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Veterinarian Proposes Law Recognizing Pets’ True Value PDF Print E-mail
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Written by Ginny Grimsley   
Friday, 18 May 2012 14:14

A veterinarian is asking anyone who will listen – legislators, judges, fellow pet owners – if the loss of a pet is akin to the loss of furniture, a computer or a car.

Kenneth Newman, a 33-year veterinarian and author of Meet Me at the Rainbow Bridge (, has proposed a law that answers his question. Gracie’s Law recognizes the emotional bond between pet and owner by entitling the owner of a pet killed through an act of malice or negligence to $25,000 in damages.

“It’s time we change the laws to more accurately reflect what pets mean to the average American,” says Newman.

Gracie’s Law would not supersede current laws, he says, which entitle owners to the property value of their pet. And it would not replace criminal prosecution for acts of malice. And owners who decline a recommended veterinarian procedure to save a pet would not be held accountable under the law, he says.

Newman’s dog Gracie was killed in April 2008 when a negligent driver backed up 25 yards without looking, crushing Newman and Gracie between two vehicles. The vet escaped with a broken leg; Gracie saved his life, he says.

“An attorney looked me in the eye and said that my dog was a piece of property, that I wasn’t entitled to anything for the dog, and that this was a simple broken-leg case,” he says.

In every state, he says, laws view pets as property. Owners are entitled to no more than replacement value; no law takes into consideration the loss of companionship, grief, or pain and suffering.

Newman says that doesn’t jibe with Americans’ attitude toward their pets. According to an American Animal Hospital Association survey, 90 percent of owners consider their animals part of the family. Other findings:

• 52 percent of Americans would rather be stranded on a deserted island with their pet than with another person.

• 83 percent call themselves “Mommy” or “Daddy” in reference to their pet.

• 59 percent celebrate their pet’s birthday.

Cases involving pet owners’ bonds are increasingly showing up in the courts, Newman points out:

• Matrimonial law: Attorneys have experienced a 23 percent increase in pet cases, according to the American Academy of Matrimonial Lawyers. This includes custody battles over pets, veterinarian bills and visitation rights. Harvard now has a course dedicated to pet law.

• The North Carolina Court of Appeals: While the plaintiff’s wrongful death lawsuit was denied, animal activists applaud a judge’s willingness to at least hear a case involving a Jack Russell terrier that died while undergoing tube feeding at a state facility.

• Texas justice: On Nov. 3, 2011, Fort Worth's 2nd Court of Appeals ruled that value can be attached to the love of a dog. That overruled a 120-year-old Texas Supreme Court case, which held that plaintiffs can only recoup the market value of their pets.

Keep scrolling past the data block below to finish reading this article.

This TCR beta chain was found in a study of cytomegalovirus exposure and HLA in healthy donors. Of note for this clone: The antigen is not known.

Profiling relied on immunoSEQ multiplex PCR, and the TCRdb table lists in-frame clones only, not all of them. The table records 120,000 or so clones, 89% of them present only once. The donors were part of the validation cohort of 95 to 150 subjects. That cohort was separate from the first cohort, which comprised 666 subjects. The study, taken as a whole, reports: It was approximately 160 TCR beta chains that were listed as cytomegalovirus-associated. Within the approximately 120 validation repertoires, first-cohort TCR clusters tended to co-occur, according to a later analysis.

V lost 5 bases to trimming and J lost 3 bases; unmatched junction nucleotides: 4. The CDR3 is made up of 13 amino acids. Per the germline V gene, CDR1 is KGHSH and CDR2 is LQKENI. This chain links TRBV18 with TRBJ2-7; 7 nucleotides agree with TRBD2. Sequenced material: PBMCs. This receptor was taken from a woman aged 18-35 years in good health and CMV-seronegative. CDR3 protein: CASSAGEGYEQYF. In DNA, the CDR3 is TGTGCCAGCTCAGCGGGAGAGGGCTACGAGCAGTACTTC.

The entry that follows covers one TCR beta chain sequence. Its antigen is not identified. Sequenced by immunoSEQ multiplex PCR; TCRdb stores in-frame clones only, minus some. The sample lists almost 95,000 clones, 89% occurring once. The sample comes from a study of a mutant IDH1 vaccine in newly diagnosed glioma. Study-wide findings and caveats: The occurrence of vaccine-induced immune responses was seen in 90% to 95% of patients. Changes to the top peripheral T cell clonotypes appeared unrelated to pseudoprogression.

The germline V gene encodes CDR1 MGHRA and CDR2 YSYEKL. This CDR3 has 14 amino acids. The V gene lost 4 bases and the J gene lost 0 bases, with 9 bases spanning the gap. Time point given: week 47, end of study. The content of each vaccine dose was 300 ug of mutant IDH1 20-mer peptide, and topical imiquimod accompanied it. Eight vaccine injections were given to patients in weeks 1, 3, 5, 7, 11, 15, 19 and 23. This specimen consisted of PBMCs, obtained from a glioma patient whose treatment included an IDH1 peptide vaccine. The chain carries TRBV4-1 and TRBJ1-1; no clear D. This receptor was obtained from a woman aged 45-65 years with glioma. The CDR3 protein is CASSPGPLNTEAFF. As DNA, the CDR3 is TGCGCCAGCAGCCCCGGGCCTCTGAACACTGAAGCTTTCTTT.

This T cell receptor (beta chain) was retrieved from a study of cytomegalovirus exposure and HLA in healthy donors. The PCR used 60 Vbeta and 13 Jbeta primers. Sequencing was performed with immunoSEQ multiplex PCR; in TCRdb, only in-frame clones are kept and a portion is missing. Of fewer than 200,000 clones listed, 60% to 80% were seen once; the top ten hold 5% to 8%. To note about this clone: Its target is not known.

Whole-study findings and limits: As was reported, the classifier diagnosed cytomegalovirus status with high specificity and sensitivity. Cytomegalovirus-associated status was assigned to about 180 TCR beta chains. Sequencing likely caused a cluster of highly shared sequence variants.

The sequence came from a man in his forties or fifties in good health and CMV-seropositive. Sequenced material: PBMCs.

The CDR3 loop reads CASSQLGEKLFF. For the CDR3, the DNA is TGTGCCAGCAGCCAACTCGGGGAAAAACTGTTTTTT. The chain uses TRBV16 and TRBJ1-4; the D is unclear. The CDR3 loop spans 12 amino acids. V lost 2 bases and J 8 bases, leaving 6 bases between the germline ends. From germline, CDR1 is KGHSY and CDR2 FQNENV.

• Largest award: In April, a Denver judge awarded Robin Lohre $65,000 for the death of her dog, Ruthie. Lohre had accused Posh Maids cleaning service of negligence for allowing the dog to get outside, where it was hit by a car. Newman notes this sets a new precedent for pet value, but that such uncapped awards may threaten affordable veterinary care.

To read Gracie’s Law and copy it to share, visit, click “image gallery” and scroll down.

About Kenneth Newman DVM

Kenneth Newman graduated from Purdue University with a Doctor of Veterinary Medicine degree in 1979, and has since been a practicing vet. He experienced a badly broken leg and the death of his Labrador retriever Gracie due to the negligence of a driver in April 2008. Since then, he has proposed and advocated Gracie’s Law, which recognizes that pets are more than common property. Newman lives with his wife and their son, as well as several pets.

Grassley Seeks Information on SEC Inspector General Office Turmoil PDF Print E-mail
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Written by Grassley Press   
Friday, 18 May 2012 14:04

For Immediate Release

Wednesday, May 16, 2012

WASHINGTON – Sen. Chuck Grassley of Iowa is asking the Securities and Exchange Commission for information that would shed light on decisions affecting the agency inspector general’s office.

“All federal agencies need a high-performing, independent inspector general’s office to hold the agency accountable and protect employees from unwarranted criticism,” Grassley said.  “The recent turmoil at the SEC inspector general’s office raises questions about how well that office is functioning.  Information from all sides is necessary to try to establish where things went wrong and what the agency can do to refocus its watchdog capacity.”

Grassley’s review so far has found that the commission suspended the chief investigator in the inspector general’s office over allegations that he caused security concerns among some fellow employees, but the investigator’s counsel contends the investigator was retaliated against for reporting allegations about the recently departed inspector general to an outside group for review.  Allegations have also been made that the outside security firm that looked into the investigator was being investigated by the inspector general’s office over contracting concerns.

In order to investigate those allegations, Grassley wrote to SEC Chairman Mary Schapiro, Acting Inspector General Noelle Maloney and Chuck Tobin, the president of At-Risk International LLC, the company that performed the security review.

The text of Grassley’s letters are available here, here, and here.


A Beautiful Garden Starts Now - Memorial Day Means Gardening for Many PDF Print E-mail
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Written by Melinda Myers   
Friday, 18 May 2012 13:57